More Money More Problems “Let me tell you about the very rich. They are very different from you and me.” - F. Scott Fitzgerald. In The Great Gatsby F. Scott Fitzgerald wrote about the lavish lives people had during the roaring twenties, and it’s devastating consequences. The story followed millionaire Jay Gatsby while he was determined to repeat the past in order to win back his married lover, Daisy Buchanan. However, Fitzgerald was right when he said rich people live life differently, and the one thing they all have in common is at the center of their habits: vast amounts of money.
From his initial youth, Gatsby loathed poverty and longed for prosperity and sophistication. Such a short title, The Great Gatsby raises a lot of questions. There are two ways to read the title. One is to see it as an ironic and another is to understand it directly. Gatsby rises to the high class of society in a dishonest way; he's earned his fortune through illegal activities and tries his best to hide his past.
Instead of the rags to riches story, Morgan, born into a wealthy family, was given the financial world to conquer. “He financed railroads and helped organize U.S. Steel, General Electric and other major corporations while using his influence to help stabilize American financial markets during several economic crises.” Like most wealthy business men at the time, Morgan “had too much power and was accused of manipulating the nation’s financial system for his own gain.” Overall, Rockefeller, Carnegie, and Morgan all built businesses for struggling industries in order to save the nation and help themselves succeed. Capitalism, America 's new economic system, depended on competition and played a huge role in the overall process. During this era, industries became so powerful that it had no competition and could charge whatever it wanted and have no incentive to produce cheaper, better products. This, along with other business practices, although not all practical or honest, is what allowed our nation to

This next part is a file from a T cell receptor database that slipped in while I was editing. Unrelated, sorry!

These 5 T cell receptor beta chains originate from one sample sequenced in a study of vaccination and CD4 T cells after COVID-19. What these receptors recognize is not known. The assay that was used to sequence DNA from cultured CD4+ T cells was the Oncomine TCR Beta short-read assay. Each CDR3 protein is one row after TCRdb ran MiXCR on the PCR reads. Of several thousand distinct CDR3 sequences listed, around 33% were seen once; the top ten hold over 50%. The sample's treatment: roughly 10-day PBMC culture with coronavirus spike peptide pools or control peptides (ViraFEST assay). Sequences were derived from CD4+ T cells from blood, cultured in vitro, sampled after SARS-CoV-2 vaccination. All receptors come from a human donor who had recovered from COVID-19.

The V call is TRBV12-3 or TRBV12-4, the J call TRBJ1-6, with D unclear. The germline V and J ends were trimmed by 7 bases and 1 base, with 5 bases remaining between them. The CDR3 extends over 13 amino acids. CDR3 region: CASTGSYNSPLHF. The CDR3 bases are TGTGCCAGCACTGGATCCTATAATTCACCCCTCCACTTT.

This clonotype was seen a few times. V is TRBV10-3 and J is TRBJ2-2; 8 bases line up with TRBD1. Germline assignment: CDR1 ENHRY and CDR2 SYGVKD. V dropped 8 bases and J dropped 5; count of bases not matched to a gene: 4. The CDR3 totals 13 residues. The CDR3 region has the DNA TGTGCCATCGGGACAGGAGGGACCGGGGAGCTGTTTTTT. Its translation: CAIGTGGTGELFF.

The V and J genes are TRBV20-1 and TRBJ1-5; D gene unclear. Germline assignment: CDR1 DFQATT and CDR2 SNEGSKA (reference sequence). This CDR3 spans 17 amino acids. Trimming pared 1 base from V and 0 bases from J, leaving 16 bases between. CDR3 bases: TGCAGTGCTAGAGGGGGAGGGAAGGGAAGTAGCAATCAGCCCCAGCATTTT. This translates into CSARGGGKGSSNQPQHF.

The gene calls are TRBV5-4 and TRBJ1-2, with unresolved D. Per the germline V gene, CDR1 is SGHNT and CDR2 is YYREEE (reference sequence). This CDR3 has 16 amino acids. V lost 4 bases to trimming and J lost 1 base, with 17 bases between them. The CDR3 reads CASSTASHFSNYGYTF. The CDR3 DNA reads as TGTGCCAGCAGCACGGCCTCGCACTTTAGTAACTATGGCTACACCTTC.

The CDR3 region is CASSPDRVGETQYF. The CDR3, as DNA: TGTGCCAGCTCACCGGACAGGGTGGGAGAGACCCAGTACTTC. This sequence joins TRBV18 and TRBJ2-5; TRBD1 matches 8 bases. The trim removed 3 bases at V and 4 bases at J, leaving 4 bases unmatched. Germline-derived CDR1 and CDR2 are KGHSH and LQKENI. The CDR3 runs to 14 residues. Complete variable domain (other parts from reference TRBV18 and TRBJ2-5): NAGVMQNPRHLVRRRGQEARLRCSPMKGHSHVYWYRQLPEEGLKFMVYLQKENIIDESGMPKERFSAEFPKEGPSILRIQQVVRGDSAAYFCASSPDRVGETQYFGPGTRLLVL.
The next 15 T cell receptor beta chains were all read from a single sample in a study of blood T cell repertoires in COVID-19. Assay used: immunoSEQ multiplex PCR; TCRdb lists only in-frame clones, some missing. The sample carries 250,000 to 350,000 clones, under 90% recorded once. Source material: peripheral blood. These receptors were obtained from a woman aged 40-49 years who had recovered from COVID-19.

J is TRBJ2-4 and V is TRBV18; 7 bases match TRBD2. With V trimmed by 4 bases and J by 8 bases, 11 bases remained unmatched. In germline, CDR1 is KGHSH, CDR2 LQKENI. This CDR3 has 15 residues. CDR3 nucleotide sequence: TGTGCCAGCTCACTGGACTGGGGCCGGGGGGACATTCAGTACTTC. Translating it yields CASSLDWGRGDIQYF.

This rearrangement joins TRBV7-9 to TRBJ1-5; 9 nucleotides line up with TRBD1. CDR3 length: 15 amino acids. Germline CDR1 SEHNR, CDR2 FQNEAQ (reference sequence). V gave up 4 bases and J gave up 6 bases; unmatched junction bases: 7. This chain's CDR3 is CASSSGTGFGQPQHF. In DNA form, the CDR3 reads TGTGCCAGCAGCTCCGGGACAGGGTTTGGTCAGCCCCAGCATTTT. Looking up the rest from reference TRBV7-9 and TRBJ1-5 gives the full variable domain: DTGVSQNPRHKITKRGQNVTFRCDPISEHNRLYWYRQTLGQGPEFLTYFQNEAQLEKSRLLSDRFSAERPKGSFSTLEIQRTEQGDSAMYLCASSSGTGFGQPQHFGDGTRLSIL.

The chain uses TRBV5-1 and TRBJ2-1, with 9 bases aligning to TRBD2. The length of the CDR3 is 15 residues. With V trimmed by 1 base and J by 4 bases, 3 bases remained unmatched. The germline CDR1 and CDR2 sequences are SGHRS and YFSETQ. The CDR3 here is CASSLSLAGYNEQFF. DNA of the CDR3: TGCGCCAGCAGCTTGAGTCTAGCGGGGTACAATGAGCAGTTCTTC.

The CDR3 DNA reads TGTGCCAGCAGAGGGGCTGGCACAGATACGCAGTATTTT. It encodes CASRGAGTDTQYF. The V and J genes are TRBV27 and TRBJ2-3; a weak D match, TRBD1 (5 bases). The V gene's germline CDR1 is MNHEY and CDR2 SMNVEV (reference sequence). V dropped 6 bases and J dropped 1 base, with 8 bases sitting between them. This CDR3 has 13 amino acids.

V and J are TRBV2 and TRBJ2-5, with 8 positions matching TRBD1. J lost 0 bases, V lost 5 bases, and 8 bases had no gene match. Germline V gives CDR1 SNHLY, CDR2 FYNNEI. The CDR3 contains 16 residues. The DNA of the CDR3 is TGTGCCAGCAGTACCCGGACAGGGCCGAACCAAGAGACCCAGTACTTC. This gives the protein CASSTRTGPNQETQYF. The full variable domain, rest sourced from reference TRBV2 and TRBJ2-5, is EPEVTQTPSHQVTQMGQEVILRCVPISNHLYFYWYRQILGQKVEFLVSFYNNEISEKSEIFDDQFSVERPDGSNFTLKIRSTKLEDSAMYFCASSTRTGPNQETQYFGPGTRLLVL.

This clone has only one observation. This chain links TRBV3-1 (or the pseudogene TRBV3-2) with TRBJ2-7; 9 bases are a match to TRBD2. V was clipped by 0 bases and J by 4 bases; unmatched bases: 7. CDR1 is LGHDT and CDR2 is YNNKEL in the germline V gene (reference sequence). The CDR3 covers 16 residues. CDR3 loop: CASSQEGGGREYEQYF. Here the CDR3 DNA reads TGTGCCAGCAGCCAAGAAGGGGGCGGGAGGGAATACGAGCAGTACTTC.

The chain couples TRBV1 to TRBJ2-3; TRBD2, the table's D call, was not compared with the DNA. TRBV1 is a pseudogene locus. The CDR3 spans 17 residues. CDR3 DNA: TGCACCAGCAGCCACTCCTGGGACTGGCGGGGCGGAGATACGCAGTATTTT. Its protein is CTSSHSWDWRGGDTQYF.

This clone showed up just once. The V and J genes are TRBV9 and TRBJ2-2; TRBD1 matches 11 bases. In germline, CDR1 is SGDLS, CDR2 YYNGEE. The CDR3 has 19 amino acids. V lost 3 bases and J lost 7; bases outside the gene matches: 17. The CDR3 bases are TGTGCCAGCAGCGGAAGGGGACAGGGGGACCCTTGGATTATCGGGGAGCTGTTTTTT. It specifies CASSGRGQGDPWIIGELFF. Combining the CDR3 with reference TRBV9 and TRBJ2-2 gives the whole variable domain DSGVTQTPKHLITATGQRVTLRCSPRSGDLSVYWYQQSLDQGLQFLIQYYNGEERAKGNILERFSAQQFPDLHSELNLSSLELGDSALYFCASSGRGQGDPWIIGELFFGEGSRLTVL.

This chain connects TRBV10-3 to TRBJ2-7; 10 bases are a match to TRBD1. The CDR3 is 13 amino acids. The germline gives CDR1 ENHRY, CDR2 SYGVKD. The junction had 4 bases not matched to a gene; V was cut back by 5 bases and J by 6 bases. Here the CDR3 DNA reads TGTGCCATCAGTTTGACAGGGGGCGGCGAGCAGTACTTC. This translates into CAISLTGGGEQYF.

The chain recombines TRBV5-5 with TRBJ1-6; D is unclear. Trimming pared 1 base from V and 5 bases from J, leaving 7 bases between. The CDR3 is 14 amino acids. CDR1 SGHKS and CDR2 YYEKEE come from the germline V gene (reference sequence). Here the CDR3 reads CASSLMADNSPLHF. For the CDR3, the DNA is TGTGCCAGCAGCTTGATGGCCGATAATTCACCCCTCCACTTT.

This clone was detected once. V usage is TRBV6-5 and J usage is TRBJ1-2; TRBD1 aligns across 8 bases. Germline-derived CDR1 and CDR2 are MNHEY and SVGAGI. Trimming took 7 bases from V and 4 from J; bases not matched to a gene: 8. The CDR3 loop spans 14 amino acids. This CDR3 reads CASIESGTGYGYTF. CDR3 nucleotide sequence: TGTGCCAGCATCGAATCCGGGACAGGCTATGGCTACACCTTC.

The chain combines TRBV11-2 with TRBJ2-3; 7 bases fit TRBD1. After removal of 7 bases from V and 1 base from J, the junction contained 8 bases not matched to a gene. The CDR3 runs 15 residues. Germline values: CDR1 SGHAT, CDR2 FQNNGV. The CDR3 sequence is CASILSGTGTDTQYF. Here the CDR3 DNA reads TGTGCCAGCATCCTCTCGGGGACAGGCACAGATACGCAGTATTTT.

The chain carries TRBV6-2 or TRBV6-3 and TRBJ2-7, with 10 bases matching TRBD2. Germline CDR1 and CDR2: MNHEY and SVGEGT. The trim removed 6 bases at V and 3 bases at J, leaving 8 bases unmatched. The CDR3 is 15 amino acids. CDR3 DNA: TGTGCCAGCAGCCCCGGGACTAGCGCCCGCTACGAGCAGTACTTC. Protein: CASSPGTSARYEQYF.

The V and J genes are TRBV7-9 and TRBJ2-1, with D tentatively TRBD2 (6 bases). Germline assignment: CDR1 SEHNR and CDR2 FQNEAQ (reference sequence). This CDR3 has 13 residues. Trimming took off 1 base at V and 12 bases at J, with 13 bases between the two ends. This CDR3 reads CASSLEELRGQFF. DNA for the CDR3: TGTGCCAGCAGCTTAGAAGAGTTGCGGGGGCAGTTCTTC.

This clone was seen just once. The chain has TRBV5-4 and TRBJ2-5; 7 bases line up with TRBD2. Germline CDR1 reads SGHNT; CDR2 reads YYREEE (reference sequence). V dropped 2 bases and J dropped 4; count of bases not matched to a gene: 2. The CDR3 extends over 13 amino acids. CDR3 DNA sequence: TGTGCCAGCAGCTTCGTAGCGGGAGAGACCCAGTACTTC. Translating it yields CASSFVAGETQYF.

The end of the reconstruction era gave rise to the gilded age. The gilded age was a time of economic growth. It was the second industrial revolution, urbanization, immigration and political/economic corruption. The congress and the big business were more influential than the presidency. The term ‘Gilded Age’ was termed by Mark Twain who described the wealthy who were covered in a ‘layer of gold’, a superficial layer can be peeled and reveals unpleasant things.
The Gilded Age was to describe America in the late nineteenth century. The outside of the US seemed glamorous and splendid alongside industrial development and massive economic growth. However, the dark sides were hidden beneath it. In my perspective, I believe we are living in the 2nd Gilded age. Here are four reasons why.
Joshua Lauri Professor Graham English 112 2/18/16 The Great Gatsby takes place in America during the 1920’s. The 1920’s were a booming time in America economically speaking. Many people obtained their fortunes during these times and their dreams. In “The Great Gatsby” the main character, Jay who is currently trying to obtain his dream. In this novel, Fitzgerald portrays the themes of love, lust, and obsession through the characters of Jay Gatsby and Daisy Bachmaun.
On one hand, Gatsby gains enormous wealth through his own effort from the bottom of the society, which could be regarded as “the great” from a practical perspective in his guests’ eyes. However, in the end, his success becomes just an illusion. His ultimate dream—Daisy’s love –cannot be gained even if he is that wealthy, and his tragic death indicates that “the greatness” of his striving is easy to be destroyed. On the other hand, “the great” also reveals that Gatsby used to be a great figure in his numerous guests’ eyes, when he is able to hold glamorous parties every week. However, ironically, eventually he is just a nobody that none of his friends except Nick care after his death.